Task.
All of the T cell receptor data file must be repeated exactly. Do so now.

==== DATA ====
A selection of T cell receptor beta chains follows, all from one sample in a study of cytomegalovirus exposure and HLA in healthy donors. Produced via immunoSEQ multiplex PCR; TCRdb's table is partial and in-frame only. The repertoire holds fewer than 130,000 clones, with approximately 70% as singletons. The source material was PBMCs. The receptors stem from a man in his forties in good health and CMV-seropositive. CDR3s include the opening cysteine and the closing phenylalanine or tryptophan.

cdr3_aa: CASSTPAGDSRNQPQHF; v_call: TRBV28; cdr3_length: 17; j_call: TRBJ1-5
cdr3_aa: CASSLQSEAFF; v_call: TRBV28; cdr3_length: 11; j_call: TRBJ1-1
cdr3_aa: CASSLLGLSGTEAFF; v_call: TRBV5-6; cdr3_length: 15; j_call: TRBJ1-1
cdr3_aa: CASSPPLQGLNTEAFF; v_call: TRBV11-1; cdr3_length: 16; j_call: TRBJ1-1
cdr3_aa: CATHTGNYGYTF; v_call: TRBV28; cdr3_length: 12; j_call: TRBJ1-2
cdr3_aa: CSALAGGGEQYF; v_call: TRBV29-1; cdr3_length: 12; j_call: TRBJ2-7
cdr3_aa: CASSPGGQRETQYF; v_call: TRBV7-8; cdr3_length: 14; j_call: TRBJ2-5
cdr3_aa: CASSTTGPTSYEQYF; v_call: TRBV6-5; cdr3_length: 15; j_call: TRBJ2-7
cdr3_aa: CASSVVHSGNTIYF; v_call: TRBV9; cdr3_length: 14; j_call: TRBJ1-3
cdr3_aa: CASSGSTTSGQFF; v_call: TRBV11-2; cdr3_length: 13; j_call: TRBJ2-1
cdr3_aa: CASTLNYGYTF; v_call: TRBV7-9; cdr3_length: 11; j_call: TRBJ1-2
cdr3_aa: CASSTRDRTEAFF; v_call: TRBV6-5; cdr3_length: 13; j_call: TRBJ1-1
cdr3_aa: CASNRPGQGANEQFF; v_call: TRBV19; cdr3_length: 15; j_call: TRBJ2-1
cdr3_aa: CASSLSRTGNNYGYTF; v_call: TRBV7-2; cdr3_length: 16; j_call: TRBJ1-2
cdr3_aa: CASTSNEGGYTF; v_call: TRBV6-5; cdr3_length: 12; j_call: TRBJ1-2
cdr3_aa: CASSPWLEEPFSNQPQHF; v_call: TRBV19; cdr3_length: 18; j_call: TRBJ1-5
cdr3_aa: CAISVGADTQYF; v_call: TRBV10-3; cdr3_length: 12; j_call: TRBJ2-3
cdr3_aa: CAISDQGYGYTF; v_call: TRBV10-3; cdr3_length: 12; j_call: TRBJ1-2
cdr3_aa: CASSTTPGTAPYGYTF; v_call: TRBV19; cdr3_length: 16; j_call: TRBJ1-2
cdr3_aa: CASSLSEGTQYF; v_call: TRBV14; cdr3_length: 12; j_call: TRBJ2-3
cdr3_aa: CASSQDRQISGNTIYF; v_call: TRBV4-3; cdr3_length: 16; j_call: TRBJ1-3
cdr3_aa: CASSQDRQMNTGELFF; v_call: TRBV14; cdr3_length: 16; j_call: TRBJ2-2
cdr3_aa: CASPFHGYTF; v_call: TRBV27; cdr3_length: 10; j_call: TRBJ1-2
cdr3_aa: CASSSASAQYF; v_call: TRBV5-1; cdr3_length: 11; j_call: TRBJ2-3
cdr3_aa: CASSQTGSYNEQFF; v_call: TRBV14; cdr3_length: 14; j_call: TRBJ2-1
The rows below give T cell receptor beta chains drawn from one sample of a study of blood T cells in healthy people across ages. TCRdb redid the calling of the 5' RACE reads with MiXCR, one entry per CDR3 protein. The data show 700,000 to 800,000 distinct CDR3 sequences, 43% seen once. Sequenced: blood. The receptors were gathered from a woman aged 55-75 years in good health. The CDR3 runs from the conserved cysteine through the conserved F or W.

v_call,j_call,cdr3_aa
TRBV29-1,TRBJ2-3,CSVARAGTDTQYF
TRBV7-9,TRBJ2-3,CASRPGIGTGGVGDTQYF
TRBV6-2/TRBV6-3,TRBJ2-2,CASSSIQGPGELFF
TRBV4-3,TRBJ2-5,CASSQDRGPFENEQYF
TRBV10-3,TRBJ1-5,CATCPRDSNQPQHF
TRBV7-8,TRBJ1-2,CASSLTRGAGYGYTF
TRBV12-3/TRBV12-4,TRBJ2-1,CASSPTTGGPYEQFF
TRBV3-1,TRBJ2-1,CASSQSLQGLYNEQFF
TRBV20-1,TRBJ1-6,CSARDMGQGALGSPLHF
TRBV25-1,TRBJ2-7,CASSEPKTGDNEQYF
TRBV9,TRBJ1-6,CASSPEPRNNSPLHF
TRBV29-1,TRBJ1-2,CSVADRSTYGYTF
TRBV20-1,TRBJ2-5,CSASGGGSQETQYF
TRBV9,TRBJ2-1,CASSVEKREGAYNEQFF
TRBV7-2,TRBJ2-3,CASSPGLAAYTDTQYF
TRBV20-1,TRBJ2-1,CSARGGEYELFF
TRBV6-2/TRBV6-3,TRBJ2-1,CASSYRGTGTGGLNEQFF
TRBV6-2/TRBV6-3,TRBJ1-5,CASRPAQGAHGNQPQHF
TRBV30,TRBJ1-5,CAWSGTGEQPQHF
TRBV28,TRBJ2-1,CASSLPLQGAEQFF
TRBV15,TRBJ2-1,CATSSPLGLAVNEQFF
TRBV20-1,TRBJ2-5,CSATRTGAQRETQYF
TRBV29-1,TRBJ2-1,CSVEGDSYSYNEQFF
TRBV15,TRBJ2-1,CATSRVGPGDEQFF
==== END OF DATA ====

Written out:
A selection of T cell receptor beta chains follows, all from one sample in a study of cytomegalovirus exposure and HLA in healthy donors. Produced via immunoSEQ multiplex PCR; TCRdb's table is partial and in-frame only. The repertoire holds fewer than 130,000 clones, with approximately 70% as singletons. The source material was PBMCs. The receptors stem from a man in his forties in good health and CMV-seropositive. CDR3s include the opening cysteine and the closing phenylalanine or tryptophan.

cdr3_aa: CASSTPAGDSRNQPQHF; v_call: TRBV28; cdr3_length: 17; j_call: TRBJ1-5
cdr3_aa: CASSLQSEAFF; v_call: TRBV28; cdr3_length: 11; j_call: TRBJ1-1
cdr3_aa: CASSLLGLSGTEAFF; v_call: TRBV5-6; cdr3_length: 15; j_call: TRBJ1-1
cdr3_aa: CASSPPLQGLNTEAFF; v_call: TRBV11-1; cdr3_length: 16; j_call: TRBJ1-1
cdr3_aa: CATHTGNYGYTF; v_call: TRBV28; cdr3_length: 12; j_call: TRBJ1-2
cdr3_aa: CSALAGGGEQYF; v_call: TRBV29-1; cdr3_length: 12; j_call: TRBJ2-7
cdr3_aa: CASSPGGQRETQYF; v_call: TRBV7-8; cdr3_length: 14; j_call: TRBJ2-5
cdr3_aa: CASSTTGPTSYEQYF; v_call: TRBV6-5; cdr3_length: 15; j_call: TRBJ2-7
cdr3_aa: CASSVVHSGNTIYF; v_call: TRBV9; cdr3_length: 14; j_call: TRBJ1-3
cdr3_aa: CASSGSTTSGQFF; v_call: TRBV11-2; cdr3_length: 13; j_call: TRBJ2-1
cdr3_aa: CASTLNYGYTF; v_call: TRBV7-9; cdr3_length: 11; j_call: TRBJ1-2
cdr3_aa: CASSTRDRTEAFF; v_call: TRBV6-5; cdr3_length: 13; j_call: TRBJ1-1
cdr3_aa: CASNRPGQGANEQFF; v_call: TRBV19; cdr3_length: 15; j_call: TRBJ2-1
cdr3_aa: CASSLSRTGNNYGYTF; v_call: TRBV7-2; cdr3_length: 16; j_call: TRBJ1-2
cdr3_aa: CASTSNEGGYTF; v_call: TRBV6-5; cdr3_length: 12; j_call: TRBJ1-2
cdr3_aa: CASSPWLEEPFSNQPQHF; v_call: TRBV19; cdr3_length: 18; j_call: TRBJ1-5
cdr3_aa: CAISVGADTQYF; v_call: TRBV10-3; cdr3_length: 12; j_call: TRBJ2-3
cdr3_aa: CAISDQGYGYTF; v_call: TRBV10-3; cdr3_length: 12; j_call: TRBJ1-2
cdr3_aa: CASSTTPGTAPYGYTF; v_call: TRBV19; cdr3_length: 16; j_call: TRBJ1-2
cdr3_aa: CASSLSEGTQYF; v_call: TRBV14; cdr3_length: 12; j_call: TRBJ2-3
cdr3_aa: CASSQDRQISGNTIYF; v_call: TRBV4-3; cdr3_length: 16; j_call: TRBJ1-3
cdr3_aa: CASSQDRQMNTGELFF; v_call: TRBV14; cdr3_length: 16; j_call: TRBJ2-2
cdr3_aa: CASPFHGYTF; v_call: TRBV27; cdr3_length: 10; j_call: TRBJ1-2
cdr3_aa: CASSSASAQYF; v_call: TRBV5-1; cdr3_length: 11; j_call: TRBJ2-3
cdr3_aa: CASSQTGSYNEQFF; v_call: TRBV14; cdr3_length: 14; j_call: TRBJ2-1
The rows below give T cell receptor beta chains drawn from one sample of a study of blood T cells in healthy people across ages. TCRdb redid the calling of the 5' RACE reads with MiXCR, one entry per CDR3 protein. The data show 700,000 to 800,000 distinct CDR3 sequences, 43% seen once. Sequenced: blood. The receptors were gathered from a woman aged 55-75 years in good health. The CDR3 runs from the conserved cysteine through the conserved F or W.

v_call,j_call,cdr3_aa
TRBV29-1,TRBJ2-3,CSVARAGTDTQYF
TRBV7-9,TRBJ2-3,CASRPGIGTGGVGDTQYF
TRBV6-2/TRBV6-3,TRBJ2-2,CASSSIQGPGELFF
TRBV4-3,TRBJ2-5,CASSQDRGPFENEQYF
TRBV10-3,TRBJ1-5,CATCPRDSNQPQHF
TRBV7-8,TRBJ1-2,CASSLTRGAGYGYTF
TRBV12-3/TRBV12-4,TRBJ2-1,CASSPTTGGPYEQFF
TRBV3-1,TRBJ2-1,CASSQSLQGLYNEQFF
TRBV20-1,TRBJ1-6,CSARDMGQGALGSPLHF
TRBV25-1,TRBJ2-7,CASSEPKTGDNEQYF
TRBV9,TRBJ1-6,CASSPEPRNNSPLHF
TRBV29-1,TRBJ1-2,CSVADRSTYGYTF
TRBV20-1,TRBJ2-5,CSASGGGSQETQYF
TRBV9,TRBJ2-1,CASSVEKREGAYNEQFF
TRBV7-2,TRBJ2-3,CASSPGLAAYTDTQYF
TRBV20-1,TRBJ2-1,CSARGGEYELFF
TRBV6-2/TRBV6-3,TRBJ2-1,CASSYRGTGTGGLNEQFF
TRBV6-2/TRBV6-3,TRBJ1-5,CASRPAQGAHGNQPQHF
TRBV30,TRBJ1-5,CAWSGTGEQPQHF
TRBV28,TRBJ2-1,CASSLPLQGAEQFF
TRBV15,TRBJ2-1,CATSSPLGLAVNEQFF
TRBV20-1,TRBJ2-5,CSATRTGAQRETQYF
TRBV29-1,TRBJ2-1,CSVEGDSYSYNEQFF
TRBV15,TRBJ2-1,CATSRVGPGDEQFF